Science News
from research organizations

Tiny 'cages' could keep vaccines safe at high temperatures

Date:
April 24, 2017
Source:
University of Bath
Summary:
Vaccines and antibodies could be transported and stored without refrigeration by capturing them in tiny silica 'cages', a discovery which could make getting vital medicines to patients much easier, cheaper and safer.
Share:
FULL STORY

Vaccines and antibodies could be transported and stored without refrigeration by capturing them in tiny silica 'cages', a discovery which could make getting vital medicines to remote or dangerous places much easier, cheaper and safer.

Vaccines and many other medicines contain proteins which break down and become unusable at room temperatures, meaning they must be kept refrigerated for storage and transportation in a so-called "cold chain." Loss of vaccines through breaks in the cold chain are a serious global public health issue, in particular for mass childhood vaccination programmes in the developing world.

Breaks in cold chain storage result in the loss of millions of doses of vaccines each year.

But a University of Bath team, working with colleagues at the University of Newcastle, have created a technique which can keep proteins intact at high temperatures up to 100°C, by encasing them in silica cages. Silica, which sand is made from, is non-toxic and inert.

Once the protein has been encased in silica it can be stored or transported without refrigeration before the silica coat can be removed chemically, leaving the proteins unaffected.

The discovery means that vaccines and other important medicines could be transported much more easily, cheaply and safely, especially to remote areas or places lacking infrastructure where the need is often greatest.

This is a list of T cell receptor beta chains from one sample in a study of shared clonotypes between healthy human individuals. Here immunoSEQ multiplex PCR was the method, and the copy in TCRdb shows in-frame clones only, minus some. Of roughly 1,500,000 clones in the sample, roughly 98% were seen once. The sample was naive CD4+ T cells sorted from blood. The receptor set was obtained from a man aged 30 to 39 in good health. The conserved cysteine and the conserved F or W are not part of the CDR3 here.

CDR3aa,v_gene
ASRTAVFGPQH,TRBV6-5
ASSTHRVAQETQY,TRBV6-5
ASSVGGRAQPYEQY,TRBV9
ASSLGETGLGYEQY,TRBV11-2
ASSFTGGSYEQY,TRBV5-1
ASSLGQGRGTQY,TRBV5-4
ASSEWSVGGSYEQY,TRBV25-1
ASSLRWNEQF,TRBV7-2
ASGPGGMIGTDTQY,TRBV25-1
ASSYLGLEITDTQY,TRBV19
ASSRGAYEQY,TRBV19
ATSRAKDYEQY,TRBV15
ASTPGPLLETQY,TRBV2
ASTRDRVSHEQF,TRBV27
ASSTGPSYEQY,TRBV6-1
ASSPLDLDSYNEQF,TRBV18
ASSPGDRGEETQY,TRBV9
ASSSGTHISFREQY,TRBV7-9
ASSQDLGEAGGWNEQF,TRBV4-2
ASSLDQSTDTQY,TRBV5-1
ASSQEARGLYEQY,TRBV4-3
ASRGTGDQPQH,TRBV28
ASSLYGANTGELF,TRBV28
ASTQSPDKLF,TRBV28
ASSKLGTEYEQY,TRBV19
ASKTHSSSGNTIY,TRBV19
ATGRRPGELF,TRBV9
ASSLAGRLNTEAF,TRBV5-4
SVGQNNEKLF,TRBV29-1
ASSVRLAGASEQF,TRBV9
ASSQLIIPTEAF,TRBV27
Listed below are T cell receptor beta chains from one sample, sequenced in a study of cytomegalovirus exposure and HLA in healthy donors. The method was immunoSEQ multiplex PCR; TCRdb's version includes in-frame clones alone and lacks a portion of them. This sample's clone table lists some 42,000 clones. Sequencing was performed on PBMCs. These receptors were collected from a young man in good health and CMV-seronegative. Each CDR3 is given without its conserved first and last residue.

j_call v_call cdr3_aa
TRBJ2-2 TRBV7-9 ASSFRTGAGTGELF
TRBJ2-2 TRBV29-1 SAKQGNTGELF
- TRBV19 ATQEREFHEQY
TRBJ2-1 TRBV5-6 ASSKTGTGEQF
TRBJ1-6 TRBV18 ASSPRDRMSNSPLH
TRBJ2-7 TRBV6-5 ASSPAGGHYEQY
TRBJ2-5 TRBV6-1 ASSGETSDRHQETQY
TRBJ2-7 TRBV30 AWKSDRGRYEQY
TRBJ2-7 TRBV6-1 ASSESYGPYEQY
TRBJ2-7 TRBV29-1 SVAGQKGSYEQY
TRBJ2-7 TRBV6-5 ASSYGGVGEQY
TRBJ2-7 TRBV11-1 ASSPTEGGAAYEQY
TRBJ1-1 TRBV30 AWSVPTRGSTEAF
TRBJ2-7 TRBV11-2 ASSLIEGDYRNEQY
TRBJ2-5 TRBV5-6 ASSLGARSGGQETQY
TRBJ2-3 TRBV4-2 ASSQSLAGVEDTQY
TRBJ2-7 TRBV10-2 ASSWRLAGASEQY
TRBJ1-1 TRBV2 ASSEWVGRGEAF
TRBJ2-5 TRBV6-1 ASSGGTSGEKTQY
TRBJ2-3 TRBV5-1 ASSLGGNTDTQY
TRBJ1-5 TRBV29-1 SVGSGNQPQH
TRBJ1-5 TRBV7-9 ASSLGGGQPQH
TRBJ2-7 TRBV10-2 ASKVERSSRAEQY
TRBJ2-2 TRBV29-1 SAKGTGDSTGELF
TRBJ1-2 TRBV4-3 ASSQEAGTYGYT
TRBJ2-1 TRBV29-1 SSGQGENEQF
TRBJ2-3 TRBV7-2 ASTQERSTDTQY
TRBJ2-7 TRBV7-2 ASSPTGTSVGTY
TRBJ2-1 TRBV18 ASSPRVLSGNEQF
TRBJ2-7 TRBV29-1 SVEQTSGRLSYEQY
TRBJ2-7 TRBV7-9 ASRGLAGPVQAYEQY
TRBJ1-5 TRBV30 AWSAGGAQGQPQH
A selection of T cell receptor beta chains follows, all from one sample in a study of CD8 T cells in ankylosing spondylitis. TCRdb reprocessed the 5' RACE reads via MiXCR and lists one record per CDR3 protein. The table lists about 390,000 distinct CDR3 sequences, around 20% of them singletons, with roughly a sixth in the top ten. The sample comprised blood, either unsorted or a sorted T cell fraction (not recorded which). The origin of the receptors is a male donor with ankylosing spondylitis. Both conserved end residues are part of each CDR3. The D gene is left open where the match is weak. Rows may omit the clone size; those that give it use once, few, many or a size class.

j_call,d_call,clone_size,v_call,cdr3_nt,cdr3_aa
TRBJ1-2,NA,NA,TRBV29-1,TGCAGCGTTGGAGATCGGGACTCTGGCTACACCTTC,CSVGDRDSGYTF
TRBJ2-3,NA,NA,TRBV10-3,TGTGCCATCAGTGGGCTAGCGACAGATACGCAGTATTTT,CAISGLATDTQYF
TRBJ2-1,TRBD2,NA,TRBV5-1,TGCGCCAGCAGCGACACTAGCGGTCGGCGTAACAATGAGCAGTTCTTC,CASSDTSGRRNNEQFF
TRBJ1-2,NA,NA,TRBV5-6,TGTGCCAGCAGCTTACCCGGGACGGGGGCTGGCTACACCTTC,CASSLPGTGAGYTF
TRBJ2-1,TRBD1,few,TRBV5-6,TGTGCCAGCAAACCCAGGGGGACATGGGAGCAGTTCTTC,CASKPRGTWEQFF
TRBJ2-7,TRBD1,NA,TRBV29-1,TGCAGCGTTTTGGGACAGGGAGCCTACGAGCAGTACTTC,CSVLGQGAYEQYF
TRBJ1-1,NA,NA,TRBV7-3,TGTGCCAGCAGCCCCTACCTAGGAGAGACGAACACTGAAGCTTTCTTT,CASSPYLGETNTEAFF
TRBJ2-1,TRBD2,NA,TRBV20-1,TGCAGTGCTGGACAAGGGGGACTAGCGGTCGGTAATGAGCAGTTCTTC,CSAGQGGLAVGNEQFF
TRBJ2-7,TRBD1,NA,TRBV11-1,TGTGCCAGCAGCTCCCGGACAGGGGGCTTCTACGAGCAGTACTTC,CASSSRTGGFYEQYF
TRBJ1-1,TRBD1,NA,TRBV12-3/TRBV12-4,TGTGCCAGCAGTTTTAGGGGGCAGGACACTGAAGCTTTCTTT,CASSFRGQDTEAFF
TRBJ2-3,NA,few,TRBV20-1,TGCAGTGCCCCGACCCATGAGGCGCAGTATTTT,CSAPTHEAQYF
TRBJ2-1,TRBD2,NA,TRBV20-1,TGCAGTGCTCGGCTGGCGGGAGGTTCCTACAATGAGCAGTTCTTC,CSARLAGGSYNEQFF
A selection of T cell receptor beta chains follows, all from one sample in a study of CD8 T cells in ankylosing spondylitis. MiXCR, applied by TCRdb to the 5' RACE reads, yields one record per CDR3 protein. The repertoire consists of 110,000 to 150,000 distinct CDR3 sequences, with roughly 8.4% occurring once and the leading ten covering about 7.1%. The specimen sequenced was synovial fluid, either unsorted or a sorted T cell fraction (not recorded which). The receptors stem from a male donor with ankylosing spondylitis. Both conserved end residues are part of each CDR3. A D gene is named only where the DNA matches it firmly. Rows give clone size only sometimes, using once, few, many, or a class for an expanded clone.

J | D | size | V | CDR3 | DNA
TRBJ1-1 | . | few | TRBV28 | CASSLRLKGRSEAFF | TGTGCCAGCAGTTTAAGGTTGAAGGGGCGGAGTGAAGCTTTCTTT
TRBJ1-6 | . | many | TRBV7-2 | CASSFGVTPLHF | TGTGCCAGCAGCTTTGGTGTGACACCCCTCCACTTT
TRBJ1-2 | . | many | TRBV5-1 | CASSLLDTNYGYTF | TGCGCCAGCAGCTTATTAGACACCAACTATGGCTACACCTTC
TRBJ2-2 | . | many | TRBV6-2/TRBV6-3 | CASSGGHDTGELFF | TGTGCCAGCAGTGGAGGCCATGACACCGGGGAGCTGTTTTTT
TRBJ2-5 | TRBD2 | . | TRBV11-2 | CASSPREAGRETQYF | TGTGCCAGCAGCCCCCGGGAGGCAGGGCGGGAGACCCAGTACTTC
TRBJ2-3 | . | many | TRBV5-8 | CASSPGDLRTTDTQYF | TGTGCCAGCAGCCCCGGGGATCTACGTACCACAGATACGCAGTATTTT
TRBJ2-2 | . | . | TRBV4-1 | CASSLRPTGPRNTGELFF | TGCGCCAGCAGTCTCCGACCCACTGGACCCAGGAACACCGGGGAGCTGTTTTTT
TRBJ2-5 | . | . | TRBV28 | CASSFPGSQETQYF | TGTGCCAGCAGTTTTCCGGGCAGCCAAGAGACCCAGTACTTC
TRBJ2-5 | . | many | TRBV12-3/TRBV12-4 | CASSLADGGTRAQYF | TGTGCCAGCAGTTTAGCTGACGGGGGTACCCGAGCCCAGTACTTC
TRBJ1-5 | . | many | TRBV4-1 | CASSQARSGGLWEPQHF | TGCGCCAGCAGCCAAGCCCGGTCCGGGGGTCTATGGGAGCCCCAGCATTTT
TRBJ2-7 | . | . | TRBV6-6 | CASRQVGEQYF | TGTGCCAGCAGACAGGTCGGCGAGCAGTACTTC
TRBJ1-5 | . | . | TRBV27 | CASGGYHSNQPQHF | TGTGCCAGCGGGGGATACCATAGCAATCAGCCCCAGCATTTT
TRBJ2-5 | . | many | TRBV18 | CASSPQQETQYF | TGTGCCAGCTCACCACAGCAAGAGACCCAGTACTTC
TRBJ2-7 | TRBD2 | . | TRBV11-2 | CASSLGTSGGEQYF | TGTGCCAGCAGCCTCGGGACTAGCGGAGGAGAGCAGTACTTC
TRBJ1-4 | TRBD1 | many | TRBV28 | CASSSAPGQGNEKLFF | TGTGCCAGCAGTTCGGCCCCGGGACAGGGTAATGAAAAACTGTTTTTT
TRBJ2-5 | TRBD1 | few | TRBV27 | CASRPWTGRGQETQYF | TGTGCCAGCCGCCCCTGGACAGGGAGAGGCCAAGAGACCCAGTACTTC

The teams call their method ensilication and hope it will solve the costly and often impractical need for a cold chain to protect protein-based products including vaccines, antibodies and enzymes. The research is published in the journal Scientific Reports.

Dr Asel Sartbaeva from the University of Bath's Department of Chemistry, led the project. She said: "Once the proteins in a vaccine break down and tangle up, it's useless. You can think of it like an egg that's been boiled -- it can't be unboiled.

"So the ability to store and transport proteins at room temperatures or even hotter would remove a major logistical problem for safely delivering vaccines and other medicines to patients around the world.

"We have demonstrated with ensilication that we can simply and reliably keep proteins from breaking down even at up to 100°C, or store them as a powder for up to three years at room temperature without loss of function.

"We're very excited by the potential applications of ensilication and our next steps will be to test our findings on more vaccines, antibodies, antiviral and anti-venom drugs and other biopharmaceuticals."

When a protein in solution is mixed with silica, silicon dioxide binds closely around protein to match its shape and quickly builds up many layers, encasing the protein. A major advantage of this method is that unlike similar techniques it doesn't require freeze-drying, something that around half of all vaccines won't survive intact.

A powder of ensilicated proteins results, and the silica cage enveloping the protein means it can be heated to 100°C or stored at 22°C for at least six months with no loss of function.

The research team tested the method on three proteins; one from a tetanus vaccine, horse haemoglobin and an enzyme from egg white.


Story Source:

Materials provided by University of Bath. Note: Content may be edited for style and length.


Journal Reference:

  1. Yun-Chu Chen, Tristan Smith, Robert H. Hicks, Aswin Doekhie, Francoise Koumanov, Stephen A. Wells, Karen J. Edler, Jean van den Elsen, Geoffrey D. Holman, Kevin J. Marchbank, Asel Sartbaeva. Thermal stability, storage and release of proteins with tailored fit in silica. Scientific Reports, 2017; 7: 46568 DOI: 10.1038/srep46568

Cite This Page:

University of Bath. "Tiny 'cages' could keep vaccines safe at high temperatures." ScienceDaily. ScienceDaily, 24 April 2017. <www.sciencedaily.com/releases/2017/04/170424084005.htm>.
University of Bath. (2017, April 24). Tiny 'cages' could keep vaccines safe at high temperatures. ScienceDaily. Retrieved May 24, 2017 from www.sciencedaily.com/releases/2017/04/170424084005.htm
University of Bath. "Tiny 'cages' could keep vaccines safe at high temperatures." ScienceDaily. www.sciencedaily.com/releases/2017/04/170424084005.htm (accessed May 24, 2017).

RELATED STORIES